Once again, a restaurant chain is vilifying and grossly misrepresenting the way that most farmers raise food. I guess they have to manufacture enough contrast to make what they sell appear to be the far superior (both nutritionally and ethically) food that it really isn't. But I have to hand it to them, it's a good marketing strategy that really strikes an emotional chord. If I didn't know anything about agriculture and was willing to take their word for it, I'd probably buy in to their message.
|Milking time at Gilmer Dairy Farm|
I could probably spend two hours angrily pounding out a thorough rebuttal, but I have dairy cows to tend to and a crop to harvest this afternoon. While I'm doing that, I would encourage you to look around this blog, my farm's website, and our YouTube channel. You can follow me on Twitter, too! Then check out a few of the many, many other farmers who are sharing their stories over the internet and social media. Once you do, I think you'll see that modern agriculture and the way we go about the business of producing food looks nothing like the horror story Chipotle and others (I'm looking at you, Panera Bread) is trying to scare you with.
In closing, I have heard that Chipotle serves some really tasty Mexican food. I might give them a try someday and order a burrito with extra salsa...but only if they'll hold the bull****.
I clicked over to watch the video - it's beautifully made. I saw it a different way - that the scarecrow represented the real farmers and it was the industrial, commercial side of the market that was ruining food - not the farmer.
It makes you want to buy straight from the farm. Maybe we'll get more local markets opening again.
Glad you shared this with us.
I can see where you're coming from and agree that the food processing and distribution side of the equation is much more corporate and less personal than it once was. What really irked me was the way they negatively displayed the chicken and cows, which reflect back to the production (farmer) side.
And lest there be any confusion, I am fully in favor of companies selling what they want to sell and people buying what they want to buy. I'm just not a fan of marketing that seems to condemn "big agriculture" because "big ag" is at its core thousands of small family farmers who depend on modern technology, efficiency, and off-site distribution to sustain their businesses.
I'm glad there are farmers out there like you that are assuring us that the propaganda is not necessarily true! I'm tired of hearing about how everything about my food is going to kill me.
Thanks, Rachel! Most of us don't sell the food we raise directly to consumers anymore, so we've lost that built-in line of communication. We farmers have to be proactive about using other channels (social media for example) to have conversations and answer questions about the way we are producing food.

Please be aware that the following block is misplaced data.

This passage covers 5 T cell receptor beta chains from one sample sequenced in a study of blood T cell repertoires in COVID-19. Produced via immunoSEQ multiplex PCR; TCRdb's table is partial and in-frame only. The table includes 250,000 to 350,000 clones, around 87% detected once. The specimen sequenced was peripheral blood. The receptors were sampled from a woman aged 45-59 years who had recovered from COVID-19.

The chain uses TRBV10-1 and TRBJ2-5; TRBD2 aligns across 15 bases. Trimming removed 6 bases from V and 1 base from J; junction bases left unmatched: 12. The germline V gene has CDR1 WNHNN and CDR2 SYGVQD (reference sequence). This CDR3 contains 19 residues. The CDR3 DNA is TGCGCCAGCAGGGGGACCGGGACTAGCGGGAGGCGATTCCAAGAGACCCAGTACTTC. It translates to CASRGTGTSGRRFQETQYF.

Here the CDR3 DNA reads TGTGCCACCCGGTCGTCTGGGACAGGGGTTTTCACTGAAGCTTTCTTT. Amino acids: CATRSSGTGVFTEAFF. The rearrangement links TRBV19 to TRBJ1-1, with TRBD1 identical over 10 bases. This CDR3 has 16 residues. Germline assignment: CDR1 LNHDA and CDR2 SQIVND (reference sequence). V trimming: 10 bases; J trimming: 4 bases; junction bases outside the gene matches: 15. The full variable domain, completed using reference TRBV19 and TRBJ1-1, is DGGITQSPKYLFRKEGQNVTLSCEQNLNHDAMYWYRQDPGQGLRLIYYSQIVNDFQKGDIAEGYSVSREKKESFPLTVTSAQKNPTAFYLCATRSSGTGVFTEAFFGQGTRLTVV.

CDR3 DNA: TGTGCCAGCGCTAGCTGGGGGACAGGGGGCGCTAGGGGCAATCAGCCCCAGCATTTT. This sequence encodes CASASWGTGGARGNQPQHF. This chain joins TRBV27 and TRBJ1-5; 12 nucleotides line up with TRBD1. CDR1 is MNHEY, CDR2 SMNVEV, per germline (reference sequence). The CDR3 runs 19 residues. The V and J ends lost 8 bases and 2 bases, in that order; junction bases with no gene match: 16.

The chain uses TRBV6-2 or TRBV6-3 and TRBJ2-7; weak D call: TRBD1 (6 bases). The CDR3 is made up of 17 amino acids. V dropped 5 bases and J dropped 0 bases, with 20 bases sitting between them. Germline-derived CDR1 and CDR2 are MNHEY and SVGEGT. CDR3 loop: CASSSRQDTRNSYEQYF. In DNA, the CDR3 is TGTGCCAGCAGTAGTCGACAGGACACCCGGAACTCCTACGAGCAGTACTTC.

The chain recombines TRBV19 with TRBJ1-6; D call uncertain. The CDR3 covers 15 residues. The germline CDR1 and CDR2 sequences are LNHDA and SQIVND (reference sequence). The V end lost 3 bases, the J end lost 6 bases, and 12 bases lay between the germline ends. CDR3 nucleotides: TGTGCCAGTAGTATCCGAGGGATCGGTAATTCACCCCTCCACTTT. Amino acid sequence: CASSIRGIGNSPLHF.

I've visited your region and it is beautiful. I believe real country operations like yours are what the video promotes as the ideal. Sadly, the majority of Americans are eating rock-bottom priced foods produced in a fashion necessitated by said pricing. I've seen firsthand the mass-producing operations that the "cheaper bigger faster" industry requires and it is not pretty. Those are what I am reminded of by the Scarecrow video.
It looks like you practice real husbandry and that is what we need more of. I live in a state that has an economy bigger than many countries and we somehow manage to treat our farmlands and livestock like slop. Very sad.
But you look like the real deal and Chipotle should be buying from you.
Thanks for the vote of confidence, Jennifer. I can say with a lot of confidence that any farm that doesn't focus on raising healthy livestock/poultry and sustainable land management won't be in operation for very long. We have to be efficient to increase our food production, but we can't do so at the expense of quality.
Ultimately, a farm's ability to produce safe, nutritious food isn't as much about its size or the way it looks from the outside as it is about the ability of the farmers to manage it.
Great commentary, Will. It's tough not to attack things like this. Cartoons only last so long in people's minds and I'm happy that when they do reach out to find the truth about agriculture in their area, they'll get a thoughtful response from someone who cares about how they see his farm. Keep up the great work.
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